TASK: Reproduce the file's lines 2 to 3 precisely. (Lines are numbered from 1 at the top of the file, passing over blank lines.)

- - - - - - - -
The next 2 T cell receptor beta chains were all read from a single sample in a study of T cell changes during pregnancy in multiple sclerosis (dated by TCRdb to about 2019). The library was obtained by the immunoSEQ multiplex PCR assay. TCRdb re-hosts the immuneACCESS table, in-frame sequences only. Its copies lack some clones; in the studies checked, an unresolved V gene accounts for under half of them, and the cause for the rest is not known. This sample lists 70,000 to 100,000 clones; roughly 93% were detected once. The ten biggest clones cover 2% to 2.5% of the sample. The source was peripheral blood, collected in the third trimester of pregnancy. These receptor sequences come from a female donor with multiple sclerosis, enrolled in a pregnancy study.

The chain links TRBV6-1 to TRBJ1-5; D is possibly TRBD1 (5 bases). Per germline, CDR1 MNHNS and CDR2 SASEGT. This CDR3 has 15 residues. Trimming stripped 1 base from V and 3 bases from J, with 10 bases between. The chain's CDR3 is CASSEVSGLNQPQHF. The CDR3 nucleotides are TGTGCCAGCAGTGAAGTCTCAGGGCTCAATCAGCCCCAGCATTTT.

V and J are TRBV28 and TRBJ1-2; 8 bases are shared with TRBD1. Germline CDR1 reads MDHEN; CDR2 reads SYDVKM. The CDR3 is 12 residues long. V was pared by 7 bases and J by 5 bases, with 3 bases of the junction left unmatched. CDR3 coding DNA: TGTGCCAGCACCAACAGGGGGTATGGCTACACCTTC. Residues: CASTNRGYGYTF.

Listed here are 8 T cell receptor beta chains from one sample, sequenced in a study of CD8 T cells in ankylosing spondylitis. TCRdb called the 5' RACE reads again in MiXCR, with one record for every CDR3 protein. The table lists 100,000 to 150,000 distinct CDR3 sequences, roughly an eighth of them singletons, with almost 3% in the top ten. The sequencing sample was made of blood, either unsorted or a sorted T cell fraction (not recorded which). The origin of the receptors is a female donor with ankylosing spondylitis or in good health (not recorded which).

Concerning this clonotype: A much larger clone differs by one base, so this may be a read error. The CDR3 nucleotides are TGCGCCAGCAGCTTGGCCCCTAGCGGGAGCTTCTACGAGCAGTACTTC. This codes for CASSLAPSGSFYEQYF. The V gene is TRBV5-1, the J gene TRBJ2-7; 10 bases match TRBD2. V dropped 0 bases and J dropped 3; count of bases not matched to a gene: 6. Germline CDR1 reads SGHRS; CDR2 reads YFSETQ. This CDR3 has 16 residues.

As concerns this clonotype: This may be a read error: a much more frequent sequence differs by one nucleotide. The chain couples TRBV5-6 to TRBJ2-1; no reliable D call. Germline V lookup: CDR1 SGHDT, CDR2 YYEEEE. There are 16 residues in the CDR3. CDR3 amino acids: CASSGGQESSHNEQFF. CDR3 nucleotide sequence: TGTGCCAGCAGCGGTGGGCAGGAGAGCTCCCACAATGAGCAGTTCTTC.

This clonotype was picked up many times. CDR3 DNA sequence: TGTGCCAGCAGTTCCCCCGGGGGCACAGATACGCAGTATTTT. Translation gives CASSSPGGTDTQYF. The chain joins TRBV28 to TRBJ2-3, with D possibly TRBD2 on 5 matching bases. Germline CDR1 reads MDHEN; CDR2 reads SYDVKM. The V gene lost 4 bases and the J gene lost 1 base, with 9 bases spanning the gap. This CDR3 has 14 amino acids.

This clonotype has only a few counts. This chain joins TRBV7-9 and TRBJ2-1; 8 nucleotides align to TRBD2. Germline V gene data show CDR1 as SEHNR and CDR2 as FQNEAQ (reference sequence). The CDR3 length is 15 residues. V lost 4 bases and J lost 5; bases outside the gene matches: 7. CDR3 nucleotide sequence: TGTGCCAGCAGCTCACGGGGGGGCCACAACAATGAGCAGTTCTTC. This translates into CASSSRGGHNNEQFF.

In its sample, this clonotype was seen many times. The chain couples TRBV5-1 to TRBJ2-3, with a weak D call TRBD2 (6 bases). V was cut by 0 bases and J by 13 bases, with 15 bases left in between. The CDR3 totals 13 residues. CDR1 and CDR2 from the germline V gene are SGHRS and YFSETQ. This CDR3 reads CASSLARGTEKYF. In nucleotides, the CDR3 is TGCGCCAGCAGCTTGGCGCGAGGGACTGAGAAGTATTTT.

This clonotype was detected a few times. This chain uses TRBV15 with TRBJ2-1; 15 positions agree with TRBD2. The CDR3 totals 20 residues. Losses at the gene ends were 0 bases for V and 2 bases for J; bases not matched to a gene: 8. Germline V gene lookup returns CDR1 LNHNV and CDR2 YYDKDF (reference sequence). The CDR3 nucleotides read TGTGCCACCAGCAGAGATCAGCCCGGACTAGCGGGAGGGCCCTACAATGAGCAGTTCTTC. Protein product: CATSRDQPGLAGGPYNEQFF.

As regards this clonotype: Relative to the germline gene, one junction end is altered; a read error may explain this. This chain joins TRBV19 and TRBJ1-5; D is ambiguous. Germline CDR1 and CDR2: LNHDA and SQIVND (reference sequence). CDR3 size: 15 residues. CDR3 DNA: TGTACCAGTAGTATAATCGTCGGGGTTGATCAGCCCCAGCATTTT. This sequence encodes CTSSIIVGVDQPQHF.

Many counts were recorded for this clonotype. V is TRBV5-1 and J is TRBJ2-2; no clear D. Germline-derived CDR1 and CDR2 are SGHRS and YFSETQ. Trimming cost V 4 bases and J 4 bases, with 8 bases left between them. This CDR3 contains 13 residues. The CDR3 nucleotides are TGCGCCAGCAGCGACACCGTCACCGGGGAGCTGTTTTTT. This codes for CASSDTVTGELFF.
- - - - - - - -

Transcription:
The chain links TRBV6-1 to TRBJ1-5; D is possibly TRBD1 (5 bases). Per germline, CDR1 MNHNS and CDR2 SASEGT. This CDR3 has 15 residues. Trimming stripped 1 base from V and 3 bases from J, with 10 bases between. The chain's CDR3 is CASSEVSGLNQPQHF. The CDR3 nucleotides are TGTGCCAGCAGTGAAGTCTCAGGGCTCAATCAGCCCCAGCATTTT.

V and J are TRBV28 and TRBJ1-2; 8 bases are shared with TRBD1. Germline CDR1 reads MDHEN; CDR2 reads SYDVKM. The CDR3 is 12 residues long. V was pared by 7 bases and J by 5 bases, with 3 bases of the junction left unmatched. CDR3 coding DNA: TGTGCCAGCACCAACAGGGGGTATGGCTACACCTTC. Residues: CASTNRGYGYTF.